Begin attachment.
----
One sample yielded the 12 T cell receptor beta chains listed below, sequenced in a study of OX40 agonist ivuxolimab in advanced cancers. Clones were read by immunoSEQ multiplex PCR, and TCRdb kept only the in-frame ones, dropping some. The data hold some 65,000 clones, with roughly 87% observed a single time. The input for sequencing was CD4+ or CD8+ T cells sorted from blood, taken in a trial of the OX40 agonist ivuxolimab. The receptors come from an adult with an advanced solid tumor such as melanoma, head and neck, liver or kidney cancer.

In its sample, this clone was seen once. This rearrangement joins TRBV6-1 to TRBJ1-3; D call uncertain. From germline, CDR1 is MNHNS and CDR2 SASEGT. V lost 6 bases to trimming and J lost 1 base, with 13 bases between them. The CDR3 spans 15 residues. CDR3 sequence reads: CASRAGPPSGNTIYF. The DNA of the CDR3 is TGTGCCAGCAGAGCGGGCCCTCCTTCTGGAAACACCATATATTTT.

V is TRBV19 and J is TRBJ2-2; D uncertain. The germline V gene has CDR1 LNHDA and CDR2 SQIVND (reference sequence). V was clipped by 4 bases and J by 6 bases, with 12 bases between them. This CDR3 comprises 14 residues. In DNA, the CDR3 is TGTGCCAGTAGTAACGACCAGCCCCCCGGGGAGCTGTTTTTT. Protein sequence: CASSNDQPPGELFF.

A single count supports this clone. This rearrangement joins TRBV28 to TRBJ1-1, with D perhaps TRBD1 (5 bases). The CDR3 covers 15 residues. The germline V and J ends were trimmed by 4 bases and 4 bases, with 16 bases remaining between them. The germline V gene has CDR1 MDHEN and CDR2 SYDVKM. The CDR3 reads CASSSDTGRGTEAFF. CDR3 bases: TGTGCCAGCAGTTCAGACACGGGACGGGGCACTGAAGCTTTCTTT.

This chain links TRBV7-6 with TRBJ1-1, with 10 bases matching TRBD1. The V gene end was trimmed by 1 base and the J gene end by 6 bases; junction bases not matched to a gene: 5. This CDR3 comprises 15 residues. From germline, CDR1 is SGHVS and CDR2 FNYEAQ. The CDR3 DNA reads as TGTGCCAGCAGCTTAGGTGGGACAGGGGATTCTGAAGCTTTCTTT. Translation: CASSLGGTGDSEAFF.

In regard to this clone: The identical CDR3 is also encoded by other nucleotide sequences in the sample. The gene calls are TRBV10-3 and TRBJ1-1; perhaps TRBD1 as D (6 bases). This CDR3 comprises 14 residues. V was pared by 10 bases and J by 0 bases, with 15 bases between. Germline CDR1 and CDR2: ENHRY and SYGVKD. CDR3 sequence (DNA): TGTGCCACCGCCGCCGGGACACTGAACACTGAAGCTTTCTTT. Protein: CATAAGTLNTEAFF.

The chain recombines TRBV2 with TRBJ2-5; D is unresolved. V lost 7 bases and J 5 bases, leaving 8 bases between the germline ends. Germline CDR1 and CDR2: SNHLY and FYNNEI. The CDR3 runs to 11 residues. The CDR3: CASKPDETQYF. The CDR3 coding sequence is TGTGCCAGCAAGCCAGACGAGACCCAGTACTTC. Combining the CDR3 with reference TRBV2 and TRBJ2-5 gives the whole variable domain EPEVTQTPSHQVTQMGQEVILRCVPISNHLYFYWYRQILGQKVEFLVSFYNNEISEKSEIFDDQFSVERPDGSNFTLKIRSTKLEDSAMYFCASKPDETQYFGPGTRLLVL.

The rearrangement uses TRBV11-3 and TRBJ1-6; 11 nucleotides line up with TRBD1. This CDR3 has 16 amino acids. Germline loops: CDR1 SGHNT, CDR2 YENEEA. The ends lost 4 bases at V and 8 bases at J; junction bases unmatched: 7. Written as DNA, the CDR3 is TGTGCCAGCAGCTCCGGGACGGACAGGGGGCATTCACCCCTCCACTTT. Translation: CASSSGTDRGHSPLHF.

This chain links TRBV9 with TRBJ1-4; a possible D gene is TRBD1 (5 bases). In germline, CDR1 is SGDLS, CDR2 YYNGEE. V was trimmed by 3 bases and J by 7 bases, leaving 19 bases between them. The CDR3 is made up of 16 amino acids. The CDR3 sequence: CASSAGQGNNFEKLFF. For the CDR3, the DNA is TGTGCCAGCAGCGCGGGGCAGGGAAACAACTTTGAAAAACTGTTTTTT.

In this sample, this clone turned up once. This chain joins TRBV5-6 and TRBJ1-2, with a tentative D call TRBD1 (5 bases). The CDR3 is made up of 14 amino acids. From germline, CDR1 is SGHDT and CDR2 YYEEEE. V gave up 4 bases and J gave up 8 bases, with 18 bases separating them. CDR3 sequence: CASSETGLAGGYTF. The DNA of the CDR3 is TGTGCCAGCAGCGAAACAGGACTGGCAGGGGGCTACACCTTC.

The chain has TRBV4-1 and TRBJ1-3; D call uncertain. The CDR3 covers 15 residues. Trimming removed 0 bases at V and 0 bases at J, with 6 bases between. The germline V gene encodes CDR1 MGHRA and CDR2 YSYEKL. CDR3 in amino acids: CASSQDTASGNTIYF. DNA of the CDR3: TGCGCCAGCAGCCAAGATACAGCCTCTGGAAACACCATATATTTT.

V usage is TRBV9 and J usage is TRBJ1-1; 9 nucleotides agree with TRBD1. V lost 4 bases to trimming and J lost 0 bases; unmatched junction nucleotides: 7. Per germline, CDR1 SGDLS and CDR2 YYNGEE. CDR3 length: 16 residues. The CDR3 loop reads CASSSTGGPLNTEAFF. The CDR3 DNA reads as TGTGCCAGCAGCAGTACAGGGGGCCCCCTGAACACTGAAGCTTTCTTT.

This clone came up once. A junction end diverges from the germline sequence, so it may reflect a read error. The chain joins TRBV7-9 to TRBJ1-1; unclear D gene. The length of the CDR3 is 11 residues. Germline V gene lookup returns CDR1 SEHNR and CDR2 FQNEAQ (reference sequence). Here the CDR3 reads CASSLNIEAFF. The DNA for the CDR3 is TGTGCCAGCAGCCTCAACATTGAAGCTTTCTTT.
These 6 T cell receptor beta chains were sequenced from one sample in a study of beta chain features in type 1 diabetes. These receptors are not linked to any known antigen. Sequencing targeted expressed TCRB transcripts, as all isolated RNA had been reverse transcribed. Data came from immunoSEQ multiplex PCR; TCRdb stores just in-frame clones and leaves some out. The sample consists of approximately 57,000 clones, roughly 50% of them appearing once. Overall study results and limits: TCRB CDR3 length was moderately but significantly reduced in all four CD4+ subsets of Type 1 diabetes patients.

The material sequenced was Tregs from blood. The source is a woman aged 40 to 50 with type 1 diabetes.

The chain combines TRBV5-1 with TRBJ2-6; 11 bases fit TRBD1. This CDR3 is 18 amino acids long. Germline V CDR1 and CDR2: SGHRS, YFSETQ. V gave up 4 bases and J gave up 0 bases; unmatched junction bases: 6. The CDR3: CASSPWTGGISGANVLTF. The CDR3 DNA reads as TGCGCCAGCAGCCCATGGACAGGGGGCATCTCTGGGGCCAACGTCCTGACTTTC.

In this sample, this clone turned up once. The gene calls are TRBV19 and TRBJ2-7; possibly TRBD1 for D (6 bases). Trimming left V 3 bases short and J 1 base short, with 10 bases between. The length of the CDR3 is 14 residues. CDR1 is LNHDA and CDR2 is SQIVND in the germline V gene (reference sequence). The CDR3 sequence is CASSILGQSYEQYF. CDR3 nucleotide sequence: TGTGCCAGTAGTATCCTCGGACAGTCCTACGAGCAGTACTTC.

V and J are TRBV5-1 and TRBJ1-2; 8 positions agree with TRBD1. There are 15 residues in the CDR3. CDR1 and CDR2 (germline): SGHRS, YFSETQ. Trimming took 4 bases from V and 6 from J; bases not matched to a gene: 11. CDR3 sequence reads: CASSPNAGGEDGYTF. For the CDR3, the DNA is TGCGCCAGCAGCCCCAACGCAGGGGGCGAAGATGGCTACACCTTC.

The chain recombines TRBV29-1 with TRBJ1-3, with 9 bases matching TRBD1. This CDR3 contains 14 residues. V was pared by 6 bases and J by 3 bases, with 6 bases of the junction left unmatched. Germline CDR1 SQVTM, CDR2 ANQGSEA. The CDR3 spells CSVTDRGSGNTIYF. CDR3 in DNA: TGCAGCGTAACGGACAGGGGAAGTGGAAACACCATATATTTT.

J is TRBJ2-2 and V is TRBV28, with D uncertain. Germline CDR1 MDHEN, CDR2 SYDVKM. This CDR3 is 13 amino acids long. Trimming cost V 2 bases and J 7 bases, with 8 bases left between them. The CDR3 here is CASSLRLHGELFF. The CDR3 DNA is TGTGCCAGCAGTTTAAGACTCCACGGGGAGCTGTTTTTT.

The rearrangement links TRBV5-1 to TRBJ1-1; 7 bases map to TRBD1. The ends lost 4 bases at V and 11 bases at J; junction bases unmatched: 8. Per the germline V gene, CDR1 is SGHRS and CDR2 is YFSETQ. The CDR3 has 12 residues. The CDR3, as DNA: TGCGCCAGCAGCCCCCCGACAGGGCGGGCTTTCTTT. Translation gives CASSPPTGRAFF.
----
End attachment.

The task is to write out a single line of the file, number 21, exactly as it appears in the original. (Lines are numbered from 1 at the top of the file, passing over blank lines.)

The rearrangement links TRBV5-1 to TRBJ1-1; 7 bases map to TRBD1. The ends lost 4 bases at V and 11 bases at J; junction bases unmatched: 8. Per the germline V gene, CDR1 is SGHRS and CDR2 is YFSETQ. The CDR3 has 12 residues. The CDR3, as DNA: TGCGCCAGCAGCCCCCCGACAGGGCGGGCTTTCTTT. Translation gives CASSPPTGRAFF.